Such are the reports we have received on
A Sensational Problem Play in 4 Acts
and JOSEPH E. SINGLETON
A Plea for Motherhood.
1 I I I I I 1 1 I 1
MORE SOLDIERS NEEDED
TO PATROL BORDER
(Continued rrom page 1)
lion line, each being led by the one
in its immediate rear. As fast as
food or ammunition is drawn for use
in the most .advanced depot, it will
be fed in at the border end of the
supply line to maintain a constant
Slips Through Lines.
Secretary Baker received today the
report from General Pershing, for
warded last night by General Fun
ton and which indicates that Villa has
slipped through the Carranza forces
to the southward, compelling an ad
vance of the American line in pur
suit. There are indications that Gen
eral Pershing's advance base is now
somewhere in the reigion of El Valle.
The secretary declined to talk about
the military situation. He said the
department Avoulfl not make public
anything that advisers of Villa might
pick up and forward to him.
Both the state and army depart
ments received additional reports on
the situation in Mexico. Officers and
consuls reported cjttief in al] parts of
the southern republic. The excite
ment caused by the Columbus raid
and the American expedition after
Villa has entirely subsided, accord
ing to a report from Hermosilla.
Telephone advices to Pedras Negras
from Torreon, one of the most dan
gerous localities in the view of the
officials here, reported no develop
ments of importance. Americans
reaching Nogales from many parts
of Sonora said there had been no
GETTING SUPPLIES TO THE
ARMY DIFFICULT PROBLEM
(Qontinued from Page One)
flying difficulties more difficult than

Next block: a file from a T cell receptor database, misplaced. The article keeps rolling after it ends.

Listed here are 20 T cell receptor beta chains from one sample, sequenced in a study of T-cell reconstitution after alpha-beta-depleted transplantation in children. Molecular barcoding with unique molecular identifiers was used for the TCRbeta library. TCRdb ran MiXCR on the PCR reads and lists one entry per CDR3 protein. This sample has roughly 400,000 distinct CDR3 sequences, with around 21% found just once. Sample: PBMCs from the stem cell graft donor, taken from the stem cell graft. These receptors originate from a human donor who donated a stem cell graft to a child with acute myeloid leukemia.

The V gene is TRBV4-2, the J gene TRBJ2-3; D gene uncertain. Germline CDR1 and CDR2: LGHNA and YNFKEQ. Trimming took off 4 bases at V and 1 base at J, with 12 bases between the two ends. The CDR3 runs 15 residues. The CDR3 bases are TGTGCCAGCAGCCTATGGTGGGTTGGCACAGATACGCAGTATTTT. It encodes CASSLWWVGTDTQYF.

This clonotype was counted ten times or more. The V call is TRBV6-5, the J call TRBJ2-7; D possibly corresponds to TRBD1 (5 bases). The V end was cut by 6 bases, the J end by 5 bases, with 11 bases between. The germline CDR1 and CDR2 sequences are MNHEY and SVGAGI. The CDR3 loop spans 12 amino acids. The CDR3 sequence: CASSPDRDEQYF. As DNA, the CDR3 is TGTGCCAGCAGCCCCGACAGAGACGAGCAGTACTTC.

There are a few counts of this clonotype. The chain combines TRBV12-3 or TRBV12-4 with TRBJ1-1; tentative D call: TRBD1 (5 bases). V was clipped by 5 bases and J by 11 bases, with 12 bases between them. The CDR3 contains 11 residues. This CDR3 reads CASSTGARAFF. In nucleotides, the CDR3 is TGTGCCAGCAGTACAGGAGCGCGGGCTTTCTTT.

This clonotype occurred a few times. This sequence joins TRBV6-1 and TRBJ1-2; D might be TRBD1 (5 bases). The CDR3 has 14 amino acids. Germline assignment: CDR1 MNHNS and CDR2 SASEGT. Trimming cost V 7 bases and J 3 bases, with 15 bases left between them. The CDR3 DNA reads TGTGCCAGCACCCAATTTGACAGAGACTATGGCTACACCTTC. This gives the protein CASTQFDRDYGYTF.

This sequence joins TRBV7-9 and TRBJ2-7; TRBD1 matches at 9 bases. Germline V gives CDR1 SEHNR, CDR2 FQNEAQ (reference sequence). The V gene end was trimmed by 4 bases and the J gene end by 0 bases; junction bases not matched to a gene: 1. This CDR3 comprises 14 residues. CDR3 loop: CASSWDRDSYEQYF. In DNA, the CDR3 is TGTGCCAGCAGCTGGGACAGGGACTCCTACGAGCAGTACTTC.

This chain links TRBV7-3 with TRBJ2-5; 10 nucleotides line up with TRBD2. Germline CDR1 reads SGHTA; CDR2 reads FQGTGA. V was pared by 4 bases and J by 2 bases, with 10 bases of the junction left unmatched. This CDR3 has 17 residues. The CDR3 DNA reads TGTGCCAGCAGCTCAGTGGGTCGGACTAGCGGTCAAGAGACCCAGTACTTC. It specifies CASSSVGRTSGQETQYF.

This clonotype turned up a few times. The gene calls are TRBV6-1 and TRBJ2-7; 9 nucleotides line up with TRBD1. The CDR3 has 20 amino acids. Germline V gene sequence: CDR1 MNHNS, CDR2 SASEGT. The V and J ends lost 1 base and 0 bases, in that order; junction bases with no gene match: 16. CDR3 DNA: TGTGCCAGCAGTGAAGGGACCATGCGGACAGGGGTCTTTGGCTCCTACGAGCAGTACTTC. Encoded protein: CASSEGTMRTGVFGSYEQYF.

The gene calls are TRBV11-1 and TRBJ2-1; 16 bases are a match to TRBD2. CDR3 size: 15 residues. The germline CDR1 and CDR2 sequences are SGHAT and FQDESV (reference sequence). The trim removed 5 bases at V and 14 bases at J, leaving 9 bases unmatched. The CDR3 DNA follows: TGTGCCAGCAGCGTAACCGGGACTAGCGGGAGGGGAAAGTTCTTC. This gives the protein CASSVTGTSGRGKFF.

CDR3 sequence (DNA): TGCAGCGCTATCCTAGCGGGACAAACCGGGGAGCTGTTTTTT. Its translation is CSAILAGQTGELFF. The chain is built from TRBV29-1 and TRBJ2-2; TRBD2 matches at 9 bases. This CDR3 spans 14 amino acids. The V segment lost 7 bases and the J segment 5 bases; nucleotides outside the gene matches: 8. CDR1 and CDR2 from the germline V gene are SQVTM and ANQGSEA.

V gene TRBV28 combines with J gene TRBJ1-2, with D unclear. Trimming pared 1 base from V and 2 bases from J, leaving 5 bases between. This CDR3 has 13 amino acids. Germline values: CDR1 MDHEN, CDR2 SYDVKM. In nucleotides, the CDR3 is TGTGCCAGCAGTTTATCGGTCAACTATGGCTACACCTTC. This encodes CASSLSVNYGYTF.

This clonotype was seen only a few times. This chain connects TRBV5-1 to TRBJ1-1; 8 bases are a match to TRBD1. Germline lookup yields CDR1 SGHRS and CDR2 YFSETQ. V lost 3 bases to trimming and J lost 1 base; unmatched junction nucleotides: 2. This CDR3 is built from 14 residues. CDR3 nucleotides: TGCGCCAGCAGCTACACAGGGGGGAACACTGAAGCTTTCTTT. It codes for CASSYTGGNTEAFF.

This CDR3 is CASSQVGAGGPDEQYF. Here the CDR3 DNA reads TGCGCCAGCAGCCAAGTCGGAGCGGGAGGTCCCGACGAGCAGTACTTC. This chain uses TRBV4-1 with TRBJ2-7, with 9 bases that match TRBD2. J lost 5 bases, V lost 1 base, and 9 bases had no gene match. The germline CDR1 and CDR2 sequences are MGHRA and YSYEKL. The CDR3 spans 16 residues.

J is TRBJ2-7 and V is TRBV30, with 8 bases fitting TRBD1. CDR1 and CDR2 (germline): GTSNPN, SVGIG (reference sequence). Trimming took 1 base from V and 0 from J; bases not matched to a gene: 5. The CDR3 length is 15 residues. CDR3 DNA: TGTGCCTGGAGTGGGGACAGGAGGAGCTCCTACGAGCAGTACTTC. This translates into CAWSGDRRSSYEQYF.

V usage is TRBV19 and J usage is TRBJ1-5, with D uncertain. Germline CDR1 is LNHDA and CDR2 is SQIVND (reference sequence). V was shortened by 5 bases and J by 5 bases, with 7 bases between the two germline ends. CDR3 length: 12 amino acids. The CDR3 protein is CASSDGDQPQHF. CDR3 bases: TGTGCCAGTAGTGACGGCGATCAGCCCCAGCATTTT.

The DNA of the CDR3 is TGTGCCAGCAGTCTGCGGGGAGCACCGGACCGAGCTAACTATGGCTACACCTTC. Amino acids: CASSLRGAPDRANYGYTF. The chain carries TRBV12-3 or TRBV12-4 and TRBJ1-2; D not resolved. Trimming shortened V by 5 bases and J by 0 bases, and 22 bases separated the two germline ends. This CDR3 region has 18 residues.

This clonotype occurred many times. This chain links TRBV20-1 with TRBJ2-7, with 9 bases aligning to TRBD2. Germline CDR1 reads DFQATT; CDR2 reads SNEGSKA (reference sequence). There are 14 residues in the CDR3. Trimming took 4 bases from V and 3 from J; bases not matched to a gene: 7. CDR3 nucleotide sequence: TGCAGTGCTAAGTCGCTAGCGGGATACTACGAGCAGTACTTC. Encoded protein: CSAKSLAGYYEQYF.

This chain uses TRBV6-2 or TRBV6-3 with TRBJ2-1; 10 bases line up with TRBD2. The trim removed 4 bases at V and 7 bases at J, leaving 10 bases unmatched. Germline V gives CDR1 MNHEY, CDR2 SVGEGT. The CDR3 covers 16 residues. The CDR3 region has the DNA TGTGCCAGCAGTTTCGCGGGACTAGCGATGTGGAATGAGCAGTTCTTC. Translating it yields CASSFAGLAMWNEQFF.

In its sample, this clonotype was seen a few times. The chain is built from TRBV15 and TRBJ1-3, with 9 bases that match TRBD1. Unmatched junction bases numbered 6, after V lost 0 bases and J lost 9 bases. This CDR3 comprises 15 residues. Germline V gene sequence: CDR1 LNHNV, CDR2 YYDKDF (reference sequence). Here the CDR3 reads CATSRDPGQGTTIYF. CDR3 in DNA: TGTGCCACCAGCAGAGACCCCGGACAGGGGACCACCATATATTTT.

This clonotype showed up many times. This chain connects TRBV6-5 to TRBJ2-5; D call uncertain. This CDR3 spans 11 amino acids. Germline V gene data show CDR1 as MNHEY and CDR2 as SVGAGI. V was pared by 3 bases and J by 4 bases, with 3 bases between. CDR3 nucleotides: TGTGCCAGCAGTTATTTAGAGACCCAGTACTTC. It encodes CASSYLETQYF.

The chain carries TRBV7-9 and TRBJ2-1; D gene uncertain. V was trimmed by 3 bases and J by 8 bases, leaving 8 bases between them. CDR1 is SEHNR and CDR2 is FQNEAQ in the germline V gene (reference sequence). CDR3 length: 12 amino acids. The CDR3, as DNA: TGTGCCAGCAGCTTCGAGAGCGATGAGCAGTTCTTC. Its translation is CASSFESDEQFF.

approach the European aviators.
One of the senior aviators said to
day that only in the Alps are the
European fliers likely to encounter
conditions paralleling those under
which the American aviators are now
Difficult Flying Service.
The American flying service has
been in a series of unique flying ma
"Never," said this aviator, "have
we had any flying as difficult as we
have had here. We tire under a han
dicap of an altitude of about 5.21)0
feet when we arrived. Some of the
mountains we have tried to get over
are approximately 9,000 feet above
BISMARCK, N. D. Seating Arrangement, Chandler 4-P&s8enger Roftdster
TUESDAY, MAP.CH 28, 1916.
sea level and none of our machines
are powerful enough to carry the pi
lot. observer and sufficient fuel at
such an altitude. We may get over
one of the high mountains, but we
probably would not. be able to carry
enough fuel for the return flight."
Mexicans everywhere during the
first days of the American advance
kept much out. of sight. Now, how
ever, .Mexican traders are beginning
to come to the camps. These Mex
icans, under hats with brims nearly a
yard wide, a shawl of about equal
proportions, draped over them like
crepes and a basket of one bushel
capacity on one arm, are spied as
they approach the camp, and are wel
comed by the shouts of the soldiers.
They carry back, to the town reports
of cordial treatment, and willingness
to pay cash, in three days, the ar
my's pay is due, releasing many dol
lars among the men to spend for
The presence of this spending mo
ney is likely to he a strong factor in
establishing the friendly relations be
tween the army and the people of
Chihuahua. At any rate, it will be an
event the like of which has not oc
curred hero in the memory of the
On the long communication line, it
is said nothing worse has been en
countered than a little marauding by
professional bandits, who have not
tired shots at any troops.